It should be raining.
It is March in the San Francisco Bay area, and we have had hardly any rain for the past three months.
It’s a funny thing, but even though I have been taking advantage of the good weather to go out bicycle riding and hiking, there’s a part of me that doesn’t feel quite right about this strange weather.
This morning, I talked with a young woman who is extremely bright and ambitious about the very difficult time she has been having getting enough sleep.
Her sleep cycle has been so disrupted, and she is so exhausted, that she was a little bit worried about whether it was safe for her to drive in for the appointment, and we had our session by Skype, instead of in person.
I did a careful sleep assessment, and it quickly became apparent that the problem she was having is that she has been building up a huge sleep debt during the week. She is staying up until one or two in the morning in order to get stuff done and then waking up around six or seven in order to get to work. She hopes to catch up on the weekend by sleeping in, but the quality of her sleep on the weekends is quite poor. This is an extremely common problem these days.
I talked to her about the problem, which is basically that what she is doing is completely at odds with how her body regulates sleep.
Just like nature’s seasons, our body also has cycles, in particular, there are a number of so-called circadian (about 24 hours long) cycles that determine sleep and wakefulness. Imagine that you have a desktop covered with alarm clocks, each running separately from each other, and that in order to sleep well and wake up refreshed, all of those clocks have to run in sync. Now add the complication that all of those alarm clocks (the separate circadian rhythms that drive multiple hormone systems that determine sleep and wakefulness) are also bad at keeping time, in fact, they run 30 to 60 minutes slow or fast each day.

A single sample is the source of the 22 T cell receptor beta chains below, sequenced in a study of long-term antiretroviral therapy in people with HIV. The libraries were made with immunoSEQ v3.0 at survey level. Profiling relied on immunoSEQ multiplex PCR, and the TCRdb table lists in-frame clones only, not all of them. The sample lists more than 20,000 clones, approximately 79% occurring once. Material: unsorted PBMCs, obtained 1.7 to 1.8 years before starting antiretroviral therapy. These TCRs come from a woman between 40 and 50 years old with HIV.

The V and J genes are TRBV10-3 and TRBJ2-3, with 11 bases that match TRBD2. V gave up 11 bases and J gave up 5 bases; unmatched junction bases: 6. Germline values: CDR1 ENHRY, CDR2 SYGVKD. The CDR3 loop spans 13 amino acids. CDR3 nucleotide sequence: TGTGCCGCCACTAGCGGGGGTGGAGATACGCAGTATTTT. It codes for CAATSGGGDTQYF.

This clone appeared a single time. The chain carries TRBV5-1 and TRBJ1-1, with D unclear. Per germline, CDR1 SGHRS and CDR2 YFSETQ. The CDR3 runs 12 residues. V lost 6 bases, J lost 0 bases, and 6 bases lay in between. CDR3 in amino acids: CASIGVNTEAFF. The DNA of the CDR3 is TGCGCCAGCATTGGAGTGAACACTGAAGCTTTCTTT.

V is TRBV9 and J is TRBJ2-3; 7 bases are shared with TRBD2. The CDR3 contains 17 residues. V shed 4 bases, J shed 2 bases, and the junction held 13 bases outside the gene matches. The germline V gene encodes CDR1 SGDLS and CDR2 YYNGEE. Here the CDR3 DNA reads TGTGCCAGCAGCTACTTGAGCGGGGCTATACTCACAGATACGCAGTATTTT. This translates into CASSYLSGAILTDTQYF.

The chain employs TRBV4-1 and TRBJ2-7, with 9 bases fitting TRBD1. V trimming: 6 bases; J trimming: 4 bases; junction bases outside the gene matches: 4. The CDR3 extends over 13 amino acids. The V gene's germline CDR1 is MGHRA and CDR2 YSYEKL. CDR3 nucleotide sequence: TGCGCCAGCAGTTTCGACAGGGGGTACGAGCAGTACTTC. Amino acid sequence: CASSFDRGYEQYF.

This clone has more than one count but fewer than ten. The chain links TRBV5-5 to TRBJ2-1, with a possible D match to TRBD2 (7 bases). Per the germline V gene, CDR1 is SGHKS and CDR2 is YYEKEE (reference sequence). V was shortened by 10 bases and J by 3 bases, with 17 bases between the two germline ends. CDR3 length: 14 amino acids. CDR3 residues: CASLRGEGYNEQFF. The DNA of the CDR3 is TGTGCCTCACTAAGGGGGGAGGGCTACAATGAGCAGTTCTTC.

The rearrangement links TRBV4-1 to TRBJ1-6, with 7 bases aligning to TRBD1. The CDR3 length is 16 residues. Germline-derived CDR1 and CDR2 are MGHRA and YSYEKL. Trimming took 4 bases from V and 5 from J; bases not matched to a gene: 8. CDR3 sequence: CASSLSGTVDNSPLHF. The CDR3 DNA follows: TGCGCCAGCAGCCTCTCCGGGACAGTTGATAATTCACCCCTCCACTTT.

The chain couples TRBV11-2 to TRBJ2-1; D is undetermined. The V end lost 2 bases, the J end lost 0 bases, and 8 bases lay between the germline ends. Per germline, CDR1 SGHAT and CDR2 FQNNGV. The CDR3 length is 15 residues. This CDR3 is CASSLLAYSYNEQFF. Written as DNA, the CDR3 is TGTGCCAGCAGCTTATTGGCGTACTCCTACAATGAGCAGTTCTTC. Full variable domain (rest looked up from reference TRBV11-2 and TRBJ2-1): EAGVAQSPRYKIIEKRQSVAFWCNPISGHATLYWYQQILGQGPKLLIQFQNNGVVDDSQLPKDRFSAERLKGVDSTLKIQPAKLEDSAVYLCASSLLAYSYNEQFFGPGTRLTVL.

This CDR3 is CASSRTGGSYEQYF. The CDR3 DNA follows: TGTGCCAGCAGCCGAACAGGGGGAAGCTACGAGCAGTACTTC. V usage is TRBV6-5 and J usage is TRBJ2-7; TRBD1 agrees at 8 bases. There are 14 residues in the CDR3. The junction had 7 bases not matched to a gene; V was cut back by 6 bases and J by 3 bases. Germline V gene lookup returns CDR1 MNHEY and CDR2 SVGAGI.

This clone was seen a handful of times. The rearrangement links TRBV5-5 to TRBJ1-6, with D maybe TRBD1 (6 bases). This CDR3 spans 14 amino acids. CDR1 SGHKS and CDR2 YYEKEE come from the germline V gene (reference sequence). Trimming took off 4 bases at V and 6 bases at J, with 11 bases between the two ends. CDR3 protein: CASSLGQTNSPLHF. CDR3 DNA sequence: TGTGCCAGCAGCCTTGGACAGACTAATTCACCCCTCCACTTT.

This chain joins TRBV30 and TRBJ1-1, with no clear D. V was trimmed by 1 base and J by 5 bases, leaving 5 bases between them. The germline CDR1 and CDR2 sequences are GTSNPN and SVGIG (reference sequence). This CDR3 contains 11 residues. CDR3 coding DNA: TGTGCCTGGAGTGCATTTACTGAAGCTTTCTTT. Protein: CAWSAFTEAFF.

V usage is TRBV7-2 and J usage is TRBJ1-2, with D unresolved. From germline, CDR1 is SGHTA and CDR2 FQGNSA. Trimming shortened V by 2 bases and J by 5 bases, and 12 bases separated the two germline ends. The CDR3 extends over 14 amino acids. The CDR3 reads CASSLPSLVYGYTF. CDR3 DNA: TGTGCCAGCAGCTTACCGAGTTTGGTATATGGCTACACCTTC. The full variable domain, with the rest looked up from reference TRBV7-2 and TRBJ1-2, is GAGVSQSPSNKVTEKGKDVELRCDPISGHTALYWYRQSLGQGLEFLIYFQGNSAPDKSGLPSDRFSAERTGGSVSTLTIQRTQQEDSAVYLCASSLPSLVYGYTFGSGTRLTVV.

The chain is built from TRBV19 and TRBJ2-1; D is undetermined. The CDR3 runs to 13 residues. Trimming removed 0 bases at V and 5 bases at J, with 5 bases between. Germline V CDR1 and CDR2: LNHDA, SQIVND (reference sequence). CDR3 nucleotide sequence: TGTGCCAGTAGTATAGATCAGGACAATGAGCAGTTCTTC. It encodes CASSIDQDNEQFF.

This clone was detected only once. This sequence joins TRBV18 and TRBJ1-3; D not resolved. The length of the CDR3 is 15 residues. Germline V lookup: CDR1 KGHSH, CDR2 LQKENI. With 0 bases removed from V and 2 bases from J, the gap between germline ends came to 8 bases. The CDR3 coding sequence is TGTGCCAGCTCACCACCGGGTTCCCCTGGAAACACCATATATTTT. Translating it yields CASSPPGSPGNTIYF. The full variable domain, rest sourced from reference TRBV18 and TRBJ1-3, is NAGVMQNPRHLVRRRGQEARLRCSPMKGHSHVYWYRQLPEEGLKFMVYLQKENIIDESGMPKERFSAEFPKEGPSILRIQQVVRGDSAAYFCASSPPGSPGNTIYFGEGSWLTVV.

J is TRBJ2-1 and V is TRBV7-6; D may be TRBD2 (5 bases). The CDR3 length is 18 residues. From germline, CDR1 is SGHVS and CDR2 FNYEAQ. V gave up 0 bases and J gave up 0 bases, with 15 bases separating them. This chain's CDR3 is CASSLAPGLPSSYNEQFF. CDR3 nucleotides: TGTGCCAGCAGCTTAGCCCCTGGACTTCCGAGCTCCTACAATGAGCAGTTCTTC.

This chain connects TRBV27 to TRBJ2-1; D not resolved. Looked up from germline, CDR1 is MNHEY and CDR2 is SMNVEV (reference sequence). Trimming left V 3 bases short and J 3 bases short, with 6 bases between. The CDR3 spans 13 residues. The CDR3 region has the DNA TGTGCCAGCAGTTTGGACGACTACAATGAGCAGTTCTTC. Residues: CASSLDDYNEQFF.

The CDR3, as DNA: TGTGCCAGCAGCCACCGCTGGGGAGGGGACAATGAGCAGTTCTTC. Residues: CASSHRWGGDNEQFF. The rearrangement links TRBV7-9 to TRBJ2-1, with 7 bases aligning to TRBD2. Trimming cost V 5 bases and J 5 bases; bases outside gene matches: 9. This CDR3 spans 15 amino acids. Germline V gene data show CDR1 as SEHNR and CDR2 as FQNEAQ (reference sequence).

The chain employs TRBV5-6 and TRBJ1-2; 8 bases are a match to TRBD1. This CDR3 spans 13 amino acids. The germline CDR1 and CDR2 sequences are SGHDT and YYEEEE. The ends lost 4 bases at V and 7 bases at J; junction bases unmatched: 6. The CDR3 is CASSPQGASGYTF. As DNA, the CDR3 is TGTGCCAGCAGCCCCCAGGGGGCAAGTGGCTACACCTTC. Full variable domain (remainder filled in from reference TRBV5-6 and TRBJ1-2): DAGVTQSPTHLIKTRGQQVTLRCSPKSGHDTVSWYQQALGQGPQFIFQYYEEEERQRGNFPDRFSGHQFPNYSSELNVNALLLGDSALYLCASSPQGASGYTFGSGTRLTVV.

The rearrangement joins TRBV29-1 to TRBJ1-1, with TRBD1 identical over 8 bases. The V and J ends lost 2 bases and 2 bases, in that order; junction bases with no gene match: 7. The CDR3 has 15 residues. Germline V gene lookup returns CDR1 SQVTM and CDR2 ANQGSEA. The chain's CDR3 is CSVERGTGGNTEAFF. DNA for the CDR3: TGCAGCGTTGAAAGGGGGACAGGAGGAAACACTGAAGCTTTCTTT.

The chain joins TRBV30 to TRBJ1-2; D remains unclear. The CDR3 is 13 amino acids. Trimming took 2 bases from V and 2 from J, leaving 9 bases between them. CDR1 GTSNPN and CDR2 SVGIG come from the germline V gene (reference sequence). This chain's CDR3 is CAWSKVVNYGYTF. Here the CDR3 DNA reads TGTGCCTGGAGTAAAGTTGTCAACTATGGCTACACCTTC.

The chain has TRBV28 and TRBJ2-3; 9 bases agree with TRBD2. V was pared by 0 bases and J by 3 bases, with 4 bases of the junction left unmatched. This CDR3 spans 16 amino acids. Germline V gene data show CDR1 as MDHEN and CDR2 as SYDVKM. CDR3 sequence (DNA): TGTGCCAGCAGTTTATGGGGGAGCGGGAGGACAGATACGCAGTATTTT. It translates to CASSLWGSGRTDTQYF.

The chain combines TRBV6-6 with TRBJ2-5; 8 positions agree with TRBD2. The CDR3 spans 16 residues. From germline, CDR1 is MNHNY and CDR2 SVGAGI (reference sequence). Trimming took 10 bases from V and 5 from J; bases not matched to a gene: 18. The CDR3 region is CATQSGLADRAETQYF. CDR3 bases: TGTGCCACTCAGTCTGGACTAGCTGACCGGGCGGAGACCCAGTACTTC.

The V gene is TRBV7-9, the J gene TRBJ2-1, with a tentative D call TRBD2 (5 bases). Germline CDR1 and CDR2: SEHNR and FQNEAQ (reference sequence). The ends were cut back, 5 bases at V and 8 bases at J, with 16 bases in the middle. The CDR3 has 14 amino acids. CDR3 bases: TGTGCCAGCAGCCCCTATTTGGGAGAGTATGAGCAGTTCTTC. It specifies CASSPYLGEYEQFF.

On the drawing to the right you can see many of the events that happen at different times of day. Most of these events are driven by different circadian clocks or by more than one clock, for instance, the blood pressure rise at the beginning of the day is driven by a cortisol clock and a sympathetic nervous system clock (among several) that all have to line up to get you awake at the beginning of the day.
What drives all of these rhythms to stay in sync is a combination of exposure to bright light at the same time every morning, and a lack of exposure to light at night.
Further, these rhythms take a while to shift. It’s not really possible to switch back and forth between a weekday and a weekend sleep cycle and expect your body to keep up.
Our bodies developed when there was no electricity, and our days were very much the same length from day to day, and even week to week.
My plan was pretty simple to describe: Wake up at roughly the same time (within about an hour) every day, and get 30 to 45 minutes of bright light (either outdoors or from a therapy light) every morning very soon after waking up. This (perhaps combined with a nighttime does of melatonin an hour before sleep) should get almost anyone into a pattern of regular and deep sleep and clear-headed wakefulness during the day.
She was not excited about the plan, she enjoys the sense of “freedom” that comes from her routine.
But like many of us, she has trouble seeing that this “freedom” deprives her of the vitality that she craves.
Sure, it is possible these days to sleep during the day and work at night, or do any of a number of relatively odd (from the standpoint of our brains and bodies) things with our sleep, but is it worth it?